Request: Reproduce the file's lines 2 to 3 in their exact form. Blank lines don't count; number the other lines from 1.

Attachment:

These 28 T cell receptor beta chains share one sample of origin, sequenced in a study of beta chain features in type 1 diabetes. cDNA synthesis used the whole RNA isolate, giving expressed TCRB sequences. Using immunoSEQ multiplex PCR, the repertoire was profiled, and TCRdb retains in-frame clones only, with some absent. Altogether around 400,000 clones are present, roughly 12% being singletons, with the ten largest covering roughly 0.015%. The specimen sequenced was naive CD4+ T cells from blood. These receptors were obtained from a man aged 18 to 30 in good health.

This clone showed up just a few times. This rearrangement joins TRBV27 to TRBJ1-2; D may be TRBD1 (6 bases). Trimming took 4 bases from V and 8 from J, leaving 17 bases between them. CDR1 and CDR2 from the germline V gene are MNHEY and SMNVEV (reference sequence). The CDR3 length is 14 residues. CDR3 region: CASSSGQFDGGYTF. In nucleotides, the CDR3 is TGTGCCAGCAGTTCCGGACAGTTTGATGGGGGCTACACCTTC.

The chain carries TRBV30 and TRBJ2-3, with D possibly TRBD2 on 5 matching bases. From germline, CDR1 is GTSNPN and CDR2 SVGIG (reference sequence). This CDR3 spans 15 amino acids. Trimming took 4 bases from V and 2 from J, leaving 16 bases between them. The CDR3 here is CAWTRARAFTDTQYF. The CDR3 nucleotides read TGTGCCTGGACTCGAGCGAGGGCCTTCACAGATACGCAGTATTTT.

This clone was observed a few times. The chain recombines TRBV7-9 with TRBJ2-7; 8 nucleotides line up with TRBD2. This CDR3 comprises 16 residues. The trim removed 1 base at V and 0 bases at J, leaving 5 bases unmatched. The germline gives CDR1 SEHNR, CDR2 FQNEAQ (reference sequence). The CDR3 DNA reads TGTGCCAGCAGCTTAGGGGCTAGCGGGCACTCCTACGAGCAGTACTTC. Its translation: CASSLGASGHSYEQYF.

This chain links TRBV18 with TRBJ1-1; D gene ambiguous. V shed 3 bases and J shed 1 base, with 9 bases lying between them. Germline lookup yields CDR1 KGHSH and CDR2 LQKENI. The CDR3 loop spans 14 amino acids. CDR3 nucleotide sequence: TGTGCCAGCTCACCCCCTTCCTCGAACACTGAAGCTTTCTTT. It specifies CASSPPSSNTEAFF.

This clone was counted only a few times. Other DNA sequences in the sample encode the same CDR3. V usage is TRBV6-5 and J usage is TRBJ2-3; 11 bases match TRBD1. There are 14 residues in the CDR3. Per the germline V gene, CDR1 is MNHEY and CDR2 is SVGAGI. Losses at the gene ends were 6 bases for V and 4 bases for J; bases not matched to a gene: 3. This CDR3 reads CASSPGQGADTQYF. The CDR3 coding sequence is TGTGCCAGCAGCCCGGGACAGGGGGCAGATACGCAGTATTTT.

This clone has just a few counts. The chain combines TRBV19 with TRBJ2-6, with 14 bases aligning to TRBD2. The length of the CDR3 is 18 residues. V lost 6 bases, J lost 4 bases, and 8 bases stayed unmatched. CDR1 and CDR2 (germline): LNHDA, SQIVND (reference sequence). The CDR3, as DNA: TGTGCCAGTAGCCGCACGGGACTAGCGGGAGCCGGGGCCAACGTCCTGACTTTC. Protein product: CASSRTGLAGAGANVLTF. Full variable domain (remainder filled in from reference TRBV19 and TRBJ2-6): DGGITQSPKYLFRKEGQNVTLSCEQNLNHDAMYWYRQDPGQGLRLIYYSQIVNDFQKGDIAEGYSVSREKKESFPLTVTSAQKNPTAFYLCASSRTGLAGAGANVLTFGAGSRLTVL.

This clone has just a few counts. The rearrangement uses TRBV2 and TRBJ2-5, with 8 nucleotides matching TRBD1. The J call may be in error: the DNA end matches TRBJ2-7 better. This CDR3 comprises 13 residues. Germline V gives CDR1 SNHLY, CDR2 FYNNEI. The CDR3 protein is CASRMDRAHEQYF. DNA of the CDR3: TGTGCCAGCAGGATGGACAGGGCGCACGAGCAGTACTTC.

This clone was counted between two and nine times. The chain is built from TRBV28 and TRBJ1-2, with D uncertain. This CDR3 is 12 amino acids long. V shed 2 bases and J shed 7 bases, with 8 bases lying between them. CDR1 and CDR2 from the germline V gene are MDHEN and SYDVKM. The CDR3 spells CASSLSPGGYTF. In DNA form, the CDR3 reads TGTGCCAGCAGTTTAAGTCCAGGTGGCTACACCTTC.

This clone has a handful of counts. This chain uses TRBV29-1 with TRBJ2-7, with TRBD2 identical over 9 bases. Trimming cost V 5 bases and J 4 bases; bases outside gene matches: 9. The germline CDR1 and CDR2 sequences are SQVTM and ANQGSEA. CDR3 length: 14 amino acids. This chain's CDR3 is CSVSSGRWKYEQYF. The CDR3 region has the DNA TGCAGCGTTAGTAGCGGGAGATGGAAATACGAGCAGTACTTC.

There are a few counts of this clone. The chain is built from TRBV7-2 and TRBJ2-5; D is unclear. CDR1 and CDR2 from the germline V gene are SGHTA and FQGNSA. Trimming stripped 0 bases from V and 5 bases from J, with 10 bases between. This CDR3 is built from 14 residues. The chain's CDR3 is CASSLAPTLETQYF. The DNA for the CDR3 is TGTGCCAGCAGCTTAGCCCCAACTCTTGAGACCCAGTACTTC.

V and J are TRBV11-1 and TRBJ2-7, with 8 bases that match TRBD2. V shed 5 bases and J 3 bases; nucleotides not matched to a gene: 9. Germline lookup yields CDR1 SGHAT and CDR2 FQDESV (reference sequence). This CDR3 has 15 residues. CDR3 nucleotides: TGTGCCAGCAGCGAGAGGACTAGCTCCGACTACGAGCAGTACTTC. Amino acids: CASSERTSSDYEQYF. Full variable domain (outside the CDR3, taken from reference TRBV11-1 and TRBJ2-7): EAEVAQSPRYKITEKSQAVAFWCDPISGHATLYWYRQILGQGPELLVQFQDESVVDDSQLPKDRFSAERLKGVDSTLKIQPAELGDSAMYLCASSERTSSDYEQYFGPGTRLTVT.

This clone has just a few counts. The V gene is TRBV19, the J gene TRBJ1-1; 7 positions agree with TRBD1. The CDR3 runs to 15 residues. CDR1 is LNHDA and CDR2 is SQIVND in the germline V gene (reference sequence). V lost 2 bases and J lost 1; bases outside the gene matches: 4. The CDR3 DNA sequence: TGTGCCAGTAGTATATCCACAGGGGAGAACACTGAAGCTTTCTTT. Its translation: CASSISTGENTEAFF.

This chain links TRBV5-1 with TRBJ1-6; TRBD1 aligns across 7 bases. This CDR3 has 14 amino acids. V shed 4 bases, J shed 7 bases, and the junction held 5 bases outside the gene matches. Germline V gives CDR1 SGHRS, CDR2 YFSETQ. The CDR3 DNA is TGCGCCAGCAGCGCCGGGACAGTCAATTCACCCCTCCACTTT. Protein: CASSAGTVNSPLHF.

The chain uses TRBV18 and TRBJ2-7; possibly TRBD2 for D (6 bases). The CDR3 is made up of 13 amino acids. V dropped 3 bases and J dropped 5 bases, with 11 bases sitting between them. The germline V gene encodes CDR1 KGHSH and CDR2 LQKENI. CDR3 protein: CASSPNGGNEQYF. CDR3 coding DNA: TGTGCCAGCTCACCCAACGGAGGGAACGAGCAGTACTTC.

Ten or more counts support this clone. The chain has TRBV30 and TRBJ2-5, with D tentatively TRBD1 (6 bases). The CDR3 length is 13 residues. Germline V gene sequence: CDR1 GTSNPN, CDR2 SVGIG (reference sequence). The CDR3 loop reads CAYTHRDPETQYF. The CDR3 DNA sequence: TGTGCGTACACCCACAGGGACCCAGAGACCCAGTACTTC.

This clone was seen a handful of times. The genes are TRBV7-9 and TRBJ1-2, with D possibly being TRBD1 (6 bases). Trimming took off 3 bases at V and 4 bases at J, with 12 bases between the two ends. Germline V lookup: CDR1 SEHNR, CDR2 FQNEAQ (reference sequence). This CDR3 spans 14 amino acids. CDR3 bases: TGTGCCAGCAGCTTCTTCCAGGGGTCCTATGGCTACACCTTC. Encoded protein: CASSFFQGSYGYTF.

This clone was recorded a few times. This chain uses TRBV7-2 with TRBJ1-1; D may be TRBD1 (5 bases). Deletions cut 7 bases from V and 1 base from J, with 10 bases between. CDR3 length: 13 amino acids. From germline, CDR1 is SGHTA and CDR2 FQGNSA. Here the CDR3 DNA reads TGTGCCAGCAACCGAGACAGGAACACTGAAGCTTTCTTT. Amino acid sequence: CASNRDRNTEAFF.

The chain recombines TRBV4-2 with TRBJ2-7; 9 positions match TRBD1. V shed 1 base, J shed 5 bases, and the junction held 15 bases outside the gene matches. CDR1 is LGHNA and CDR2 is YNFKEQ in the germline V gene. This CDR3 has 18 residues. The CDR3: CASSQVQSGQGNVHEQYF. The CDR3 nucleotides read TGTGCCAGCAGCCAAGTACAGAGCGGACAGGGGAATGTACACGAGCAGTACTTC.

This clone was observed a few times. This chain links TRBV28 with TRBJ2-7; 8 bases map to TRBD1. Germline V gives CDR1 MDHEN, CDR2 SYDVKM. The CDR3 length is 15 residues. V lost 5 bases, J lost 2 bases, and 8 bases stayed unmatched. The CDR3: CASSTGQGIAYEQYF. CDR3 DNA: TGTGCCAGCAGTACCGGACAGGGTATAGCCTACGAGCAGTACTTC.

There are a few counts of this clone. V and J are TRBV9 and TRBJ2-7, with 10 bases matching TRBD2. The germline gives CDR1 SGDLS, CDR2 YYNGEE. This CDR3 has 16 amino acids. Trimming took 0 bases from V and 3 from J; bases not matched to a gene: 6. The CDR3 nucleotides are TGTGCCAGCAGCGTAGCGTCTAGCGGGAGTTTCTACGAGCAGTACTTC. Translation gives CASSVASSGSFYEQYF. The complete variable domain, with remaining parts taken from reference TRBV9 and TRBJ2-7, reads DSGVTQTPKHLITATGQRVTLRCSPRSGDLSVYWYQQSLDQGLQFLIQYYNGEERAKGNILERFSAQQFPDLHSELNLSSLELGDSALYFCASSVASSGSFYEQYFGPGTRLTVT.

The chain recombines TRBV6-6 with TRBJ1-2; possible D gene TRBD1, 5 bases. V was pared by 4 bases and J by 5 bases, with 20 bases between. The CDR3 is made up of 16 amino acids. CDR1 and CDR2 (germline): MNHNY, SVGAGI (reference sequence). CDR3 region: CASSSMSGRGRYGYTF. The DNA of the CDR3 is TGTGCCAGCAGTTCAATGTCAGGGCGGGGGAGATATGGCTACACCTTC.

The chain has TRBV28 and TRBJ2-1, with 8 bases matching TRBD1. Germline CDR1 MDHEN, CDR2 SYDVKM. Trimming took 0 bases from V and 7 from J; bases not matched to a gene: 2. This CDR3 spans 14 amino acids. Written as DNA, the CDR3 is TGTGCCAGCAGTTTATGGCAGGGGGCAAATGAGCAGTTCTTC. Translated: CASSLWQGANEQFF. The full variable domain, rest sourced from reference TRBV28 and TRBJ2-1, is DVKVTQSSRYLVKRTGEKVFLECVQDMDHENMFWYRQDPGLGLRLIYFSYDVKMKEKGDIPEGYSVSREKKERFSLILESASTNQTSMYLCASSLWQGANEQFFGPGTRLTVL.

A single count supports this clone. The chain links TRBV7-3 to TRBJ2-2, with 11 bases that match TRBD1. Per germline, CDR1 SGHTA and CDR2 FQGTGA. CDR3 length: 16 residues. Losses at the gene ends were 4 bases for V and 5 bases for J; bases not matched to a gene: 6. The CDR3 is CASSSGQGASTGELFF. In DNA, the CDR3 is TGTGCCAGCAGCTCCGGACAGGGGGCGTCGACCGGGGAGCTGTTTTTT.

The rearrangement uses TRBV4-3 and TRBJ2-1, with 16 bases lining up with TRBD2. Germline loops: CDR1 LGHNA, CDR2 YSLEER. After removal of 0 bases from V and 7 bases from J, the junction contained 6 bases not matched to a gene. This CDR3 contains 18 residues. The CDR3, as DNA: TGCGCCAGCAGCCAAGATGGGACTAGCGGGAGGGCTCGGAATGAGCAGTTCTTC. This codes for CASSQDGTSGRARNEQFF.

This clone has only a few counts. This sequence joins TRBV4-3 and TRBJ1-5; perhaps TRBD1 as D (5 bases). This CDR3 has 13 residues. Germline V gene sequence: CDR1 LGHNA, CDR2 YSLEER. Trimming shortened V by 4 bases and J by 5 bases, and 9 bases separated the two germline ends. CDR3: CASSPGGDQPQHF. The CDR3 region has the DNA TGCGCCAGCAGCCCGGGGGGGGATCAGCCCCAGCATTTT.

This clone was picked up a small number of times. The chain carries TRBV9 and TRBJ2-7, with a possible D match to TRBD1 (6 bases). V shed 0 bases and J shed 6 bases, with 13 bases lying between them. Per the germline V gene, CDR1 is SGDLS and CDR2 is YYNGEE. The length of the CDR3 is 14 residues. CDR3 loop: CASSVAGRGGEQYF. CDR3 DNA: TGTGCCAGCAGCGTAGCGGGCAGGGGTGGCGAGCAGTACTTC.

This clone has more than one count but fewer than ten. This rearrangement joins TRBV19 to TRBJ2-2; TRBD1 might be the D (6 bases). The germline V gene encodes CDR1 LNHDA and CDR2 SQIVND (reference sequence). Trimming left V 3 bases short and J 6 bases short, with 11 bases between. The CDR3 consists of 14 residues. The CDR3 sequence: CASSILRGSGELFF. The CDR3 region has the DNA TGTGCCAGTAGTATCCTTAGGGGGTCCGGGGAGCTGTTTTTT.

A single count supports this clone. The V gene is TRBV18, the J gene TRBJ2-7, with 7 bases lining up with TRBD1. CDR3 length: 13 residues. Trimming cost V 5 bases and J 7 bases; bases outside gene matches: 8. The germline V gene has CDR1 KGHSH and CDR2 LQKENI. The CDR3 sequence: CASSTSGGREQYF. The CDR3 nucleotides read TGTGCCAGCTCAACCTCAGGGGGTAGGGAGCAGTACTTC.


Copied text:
This clone showed up just a few times. This rearrangement joins TRBV27 to TRBJ1-2; D may be TRBD1 (6 bases). Trimming took 4 bases from V and 8 from J, leaving 17 bases between them. CDR1 and CDR2 from the germline V gene are MNHEY and SMNVEV (reference sequence). The CDR3 length is 14 residues. CDR3 region: CASSSGQFDGGYTF. In nucleotides, the CDR3 is TGTGCCAGCAGTTCCGGACAGTTTGATGGGGGCTACACCTTC.

The chain carries TRBV30 and TRBJ2-3, with D possibly TRBD2 on 5 matching bases. From germline, CDR1 is GTSNPN and CDR2 SVGIG (reference sequence). This CDR3 spans 15 amino acids. Trimming took 4 bases from V and 2 from J, leaving 16 bases between them. The CDR3 here is CAWTRARAFTDTQYF. The CDR3 nucleotides read TGTGCCTGGACTCGAGCGAGGGCCTTCACAGATACGCAGTATTTT.